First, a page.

Understanding wars on democracy and U.S. interventions in Central Africa
A new book written by Justin Podur, an associate professor at York University and associate dean, teaching and learning, in the Faculty of Environmental studies, discusses the concepts of African development, democracy, genocide and foreign policy in the context of the Democratic Republic (DR) of the Congo and Rwanda.
Published in June, America's Wars on Democracy in Rwanda and the DR Congo (Palgrave Macmillan, 2020) examines U.S. interventions in two countries whose post-independence histories are inseparable.
Podur analyzes the U.S. campaigns to prevent Prime Minister Patrice Lumumba from turning the DR Congo into a sovereign, democratic, prosperous republic on a continent where America’s ally, apartheid South Africa, was hegemonic.
The book explains the United States’ role and effectiveness in establishing democracy in African countries by exploring the installation of Mobutu to keep the region under neo-colonial control, as well as America’s pre-emption of the Africa-wide movement for multiparty democracy in the 1990s through their support of current President Paul Kagame’s Rwandan Patriotic Front.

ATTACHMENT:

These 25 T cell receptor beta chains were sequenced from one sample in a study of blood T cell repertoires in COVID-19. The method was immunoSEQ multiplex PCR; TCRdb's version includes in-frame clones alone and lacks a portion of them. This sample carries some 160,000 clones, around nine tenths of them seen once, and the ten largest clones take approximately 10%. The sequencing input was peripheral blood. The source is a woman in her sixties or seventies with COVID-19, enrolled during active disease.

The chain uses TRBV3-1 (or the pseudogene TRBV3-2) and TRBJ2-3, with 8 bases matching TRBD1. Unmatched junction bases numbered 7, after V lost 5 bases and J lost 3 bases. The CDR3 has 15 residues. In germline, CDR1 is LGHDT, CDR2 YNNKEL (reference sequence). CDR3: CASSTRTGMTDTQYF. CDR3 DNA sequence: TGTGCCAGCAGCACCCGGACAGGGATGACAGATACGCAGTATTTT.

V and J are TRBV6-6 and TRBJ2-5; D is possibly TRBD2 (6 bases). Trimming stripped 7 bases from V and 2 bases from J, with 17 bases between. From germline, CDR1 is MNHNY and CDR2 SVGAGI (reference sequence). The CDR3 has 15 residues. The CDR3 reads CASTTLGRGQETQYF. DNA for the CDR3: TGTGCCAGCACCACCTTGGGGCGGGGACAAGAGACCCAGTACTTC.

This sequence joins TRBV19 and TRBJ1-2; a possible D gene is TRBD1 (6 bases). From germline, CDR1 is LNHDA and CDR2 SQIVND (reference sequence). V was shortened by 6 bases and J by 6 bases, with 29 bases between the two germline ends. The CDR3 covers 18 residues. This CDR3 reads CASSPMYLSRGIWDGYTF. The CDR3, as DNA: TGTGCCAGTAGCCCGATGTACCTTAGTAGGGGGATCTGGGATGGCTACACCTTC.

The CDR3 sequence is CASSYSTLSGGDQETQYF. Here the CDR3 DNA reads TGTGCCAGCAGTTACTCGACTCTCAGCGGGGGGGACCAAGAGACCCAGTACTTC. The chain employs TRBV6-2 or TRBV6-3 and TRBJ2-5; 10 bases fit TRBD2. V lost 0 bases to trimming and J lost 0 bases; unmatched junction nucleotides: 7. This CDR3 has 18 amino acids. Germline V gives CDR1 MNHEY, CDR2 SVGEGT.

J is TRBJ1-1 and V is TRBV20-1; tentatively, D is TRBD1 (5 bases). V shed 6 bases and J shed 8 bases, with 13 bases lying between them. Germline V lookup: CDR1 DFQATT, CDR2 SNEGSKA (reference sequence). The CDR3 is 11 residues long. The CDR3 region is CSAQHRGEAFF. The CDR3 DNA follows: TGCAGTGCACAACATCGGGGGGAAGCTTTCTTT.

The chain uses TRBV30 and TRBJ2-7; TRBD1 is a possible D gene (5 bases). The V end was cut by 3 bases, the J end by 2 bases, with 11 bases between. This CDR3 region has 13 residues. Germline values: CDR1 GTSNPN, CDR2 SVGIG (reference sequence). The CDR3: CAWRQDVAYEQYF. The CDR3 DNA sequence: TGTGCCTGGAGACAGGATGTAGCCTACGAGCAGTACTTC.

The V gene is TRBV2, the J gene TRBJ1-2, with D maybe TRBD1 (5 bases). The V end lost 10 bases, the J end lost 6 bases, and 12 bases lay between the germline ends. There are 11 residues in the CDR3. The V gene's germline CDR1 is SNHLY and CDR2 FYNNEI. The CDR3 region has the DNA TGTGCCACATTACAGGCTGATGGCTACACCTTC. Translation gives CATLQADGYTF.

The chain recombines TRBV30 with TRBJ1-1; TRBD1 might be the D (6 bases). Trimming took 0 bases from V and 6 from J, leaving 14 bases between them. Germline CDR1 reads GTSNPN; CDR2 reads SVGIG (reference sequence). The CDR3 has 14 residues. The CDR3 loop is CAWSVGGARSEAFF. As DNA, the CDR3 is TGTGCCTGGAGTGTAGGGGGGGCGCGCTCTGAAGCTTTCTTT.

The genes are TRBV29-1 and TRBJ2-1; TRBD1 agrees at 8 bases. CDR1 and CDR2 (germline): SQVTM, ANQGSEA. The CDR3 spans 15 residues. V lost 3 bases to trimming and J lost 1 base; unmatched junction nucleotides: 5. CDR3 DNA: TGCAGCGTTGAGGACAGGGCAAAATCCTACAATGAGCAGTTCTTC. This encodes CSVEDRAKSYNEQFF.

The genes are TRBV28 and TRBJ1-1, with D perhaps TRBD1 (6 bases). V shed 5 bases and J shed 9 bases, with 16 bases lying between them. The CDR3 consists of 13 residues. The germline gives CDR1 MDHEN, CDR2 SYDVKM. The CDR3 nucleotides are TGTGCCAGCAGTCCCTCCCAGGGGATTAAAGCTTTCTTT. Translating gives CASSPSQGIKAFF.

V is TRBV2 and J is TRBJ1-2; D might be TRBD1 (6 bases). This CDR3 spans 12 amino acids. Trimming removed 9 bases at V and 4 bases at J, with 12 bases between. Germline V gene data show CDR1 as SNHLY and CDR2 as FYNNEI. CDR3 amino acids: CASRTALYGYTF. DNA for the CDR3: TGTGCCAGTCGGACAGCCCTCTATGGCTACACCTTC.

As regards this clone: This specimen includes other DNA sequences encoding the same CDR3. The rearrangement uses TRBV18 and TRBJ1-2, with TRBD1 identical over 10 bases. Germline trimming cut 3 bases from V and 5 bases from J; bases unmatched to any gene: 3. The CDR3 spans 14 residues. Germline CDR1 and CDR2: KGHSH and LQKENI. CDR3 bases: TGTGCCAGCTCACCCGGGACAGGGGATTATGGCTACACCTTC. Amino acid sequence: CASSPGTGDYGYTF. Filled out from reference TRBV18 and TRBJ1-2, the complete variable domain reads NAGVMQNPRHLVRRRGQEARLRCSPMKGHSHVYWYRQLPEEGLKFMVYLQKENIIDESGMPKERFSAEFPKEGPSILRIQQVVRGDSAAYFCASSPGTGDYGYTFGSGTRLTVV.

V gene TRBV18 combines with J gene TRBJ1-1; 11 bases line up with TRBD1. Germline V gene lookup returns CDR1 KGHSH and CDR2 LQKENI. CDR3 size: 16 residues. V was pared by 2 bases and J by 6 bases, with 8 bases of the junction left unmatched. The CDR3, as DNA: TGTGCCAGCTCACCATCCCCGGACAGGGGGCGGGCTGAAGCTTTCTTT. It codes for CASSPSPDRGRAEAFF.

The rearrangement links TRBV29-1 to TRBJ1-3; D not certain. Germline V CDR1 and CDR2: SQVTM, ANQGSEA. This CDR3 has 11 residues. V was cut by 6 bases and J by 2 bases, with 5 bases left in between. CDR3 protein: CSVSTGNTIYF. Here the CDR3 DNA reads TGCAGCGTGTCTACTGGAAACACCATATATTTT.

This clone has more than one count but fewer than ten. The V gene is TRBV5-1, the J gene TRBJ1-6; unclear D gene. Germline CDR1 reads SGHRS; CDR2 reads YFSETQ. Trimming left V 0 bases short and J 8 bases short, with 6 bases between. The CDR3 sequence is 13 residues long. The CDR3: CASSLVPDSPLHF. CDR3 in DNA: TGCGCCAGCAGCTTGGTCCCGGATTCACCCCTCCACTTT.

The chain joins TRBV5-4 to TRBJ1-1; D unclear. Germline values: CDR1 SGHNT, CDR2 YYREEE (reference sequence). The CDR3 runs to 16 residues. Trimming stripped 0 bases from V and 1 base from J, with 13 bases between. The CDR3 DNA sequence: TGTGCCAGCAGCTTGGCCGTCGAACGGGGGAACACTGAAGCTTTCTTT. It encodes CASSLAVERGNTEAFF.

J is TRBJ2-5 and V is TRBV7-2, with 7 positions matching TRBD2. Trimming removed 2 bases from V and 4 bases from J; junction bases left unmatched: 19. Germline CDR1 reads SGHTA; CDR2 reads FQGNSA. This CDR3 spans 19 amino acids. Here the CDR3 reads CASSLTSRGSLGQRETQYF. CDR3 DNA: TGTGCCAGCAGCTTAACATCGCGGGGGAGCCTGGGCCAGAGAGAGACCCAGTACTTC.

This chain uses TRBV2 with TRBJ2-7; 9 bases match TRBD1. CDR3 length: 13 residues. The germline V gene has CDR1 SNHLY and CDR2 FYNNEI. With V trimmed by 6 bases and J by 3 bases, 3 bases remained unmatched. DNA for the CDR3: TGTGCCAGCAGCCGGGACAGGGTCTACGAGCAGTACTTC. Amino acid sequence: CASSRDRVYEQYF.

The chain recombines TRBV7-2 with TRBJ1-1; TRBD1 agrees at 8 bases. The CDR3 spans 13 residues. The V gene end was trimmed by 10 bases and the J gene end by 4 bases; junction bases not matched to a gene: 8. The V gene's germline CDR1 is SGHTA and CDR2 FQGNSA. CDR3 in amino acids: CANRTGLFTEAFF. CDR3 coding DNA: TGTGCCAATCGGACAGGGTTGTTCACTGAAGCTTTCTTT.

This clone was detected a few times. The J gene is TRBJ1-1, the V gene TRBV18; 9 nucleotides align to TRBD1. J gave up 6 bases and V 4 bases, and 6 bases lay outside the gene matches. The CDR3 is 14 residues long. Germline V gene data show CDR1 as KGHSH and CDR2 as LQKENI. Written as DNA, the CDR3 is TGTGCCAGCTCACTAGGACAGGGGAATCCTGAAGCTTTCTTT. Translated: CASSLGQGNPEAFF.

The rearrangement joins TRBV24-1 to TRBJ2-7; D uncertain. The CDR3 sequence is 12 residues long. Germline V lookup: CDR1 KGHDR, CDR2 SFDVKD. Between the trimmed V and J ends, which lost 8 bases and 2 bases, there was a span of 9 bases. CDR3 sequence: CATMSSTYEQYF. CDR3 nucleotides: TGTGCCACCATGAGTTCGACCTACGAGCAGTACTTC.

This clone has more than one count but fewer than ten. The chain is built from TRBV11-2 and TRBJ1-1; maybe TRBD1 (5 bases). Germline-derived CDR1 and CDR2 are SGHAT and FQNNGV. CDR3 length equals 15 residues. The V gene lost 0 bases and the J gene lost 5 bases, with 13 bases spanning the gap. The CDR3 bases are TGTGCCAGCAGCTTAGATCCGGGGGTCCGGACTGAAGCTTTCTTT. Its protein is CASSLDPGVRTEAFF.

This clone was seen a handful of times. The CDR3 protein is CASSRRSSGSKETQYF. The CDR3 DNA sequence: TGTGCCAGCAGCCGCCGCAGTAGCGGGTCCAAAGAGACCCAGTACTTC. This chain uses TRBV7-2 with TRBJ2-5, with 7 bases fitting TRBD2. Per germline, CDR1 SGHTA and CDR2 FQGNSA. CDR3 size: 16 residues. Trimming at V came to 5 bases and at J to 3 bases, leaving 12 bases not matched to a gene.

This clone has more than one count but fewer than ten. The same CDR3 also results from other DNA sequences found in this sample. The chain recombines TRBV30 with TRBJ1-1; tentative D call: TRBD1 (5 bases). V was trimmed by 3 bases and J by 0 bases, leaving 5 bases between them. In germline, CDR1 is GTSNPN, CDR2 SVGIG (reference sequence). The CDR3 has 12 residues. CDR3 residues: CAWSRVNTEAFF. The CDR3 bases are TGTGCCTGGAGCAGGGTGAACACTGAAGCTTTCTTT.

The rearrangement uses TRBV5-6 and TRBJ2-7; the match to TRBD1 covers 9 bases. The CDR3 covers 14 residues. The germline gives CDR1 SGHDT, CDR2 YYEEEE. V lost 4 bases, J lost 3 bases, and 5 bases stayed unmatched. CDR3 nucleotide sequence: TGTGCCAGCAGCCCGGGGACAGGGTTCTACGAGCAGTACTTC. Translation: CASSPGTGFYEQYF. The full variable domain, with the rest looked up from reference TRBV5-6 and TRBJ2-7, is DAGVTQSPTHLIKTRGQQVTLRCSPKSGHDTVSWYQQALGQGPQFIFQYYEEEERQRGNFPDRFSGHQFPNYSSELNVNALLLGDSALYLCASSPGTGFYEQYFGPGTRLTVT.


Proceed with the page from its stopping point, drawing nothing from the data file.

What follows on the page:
“The only way to understand Central Africa is through the lens of neocolonialism,” Podur said. “By depriving the people of the DR Congo and Rwanda of sovereignty and imposing a series of wars and dictators on the region, the Western powers have deprived these countries of sovereignty.”
The author of two previous books – Siegebreakers in 2019 and Haiti’s New Dictatorship in 2012 – Podur has developed a research program on political conflicts, focused on parts of the world where he has traveled and worked as a journalist and translator.
Podur believes too much of the scholarship and journalism about Africa is about justifying neocolonialism, and wrote this book in part as a critique of the failures of Western scholarship on Africa.
America's Wars on Democracy in Rwanda and the DR Congo is available for purchase online.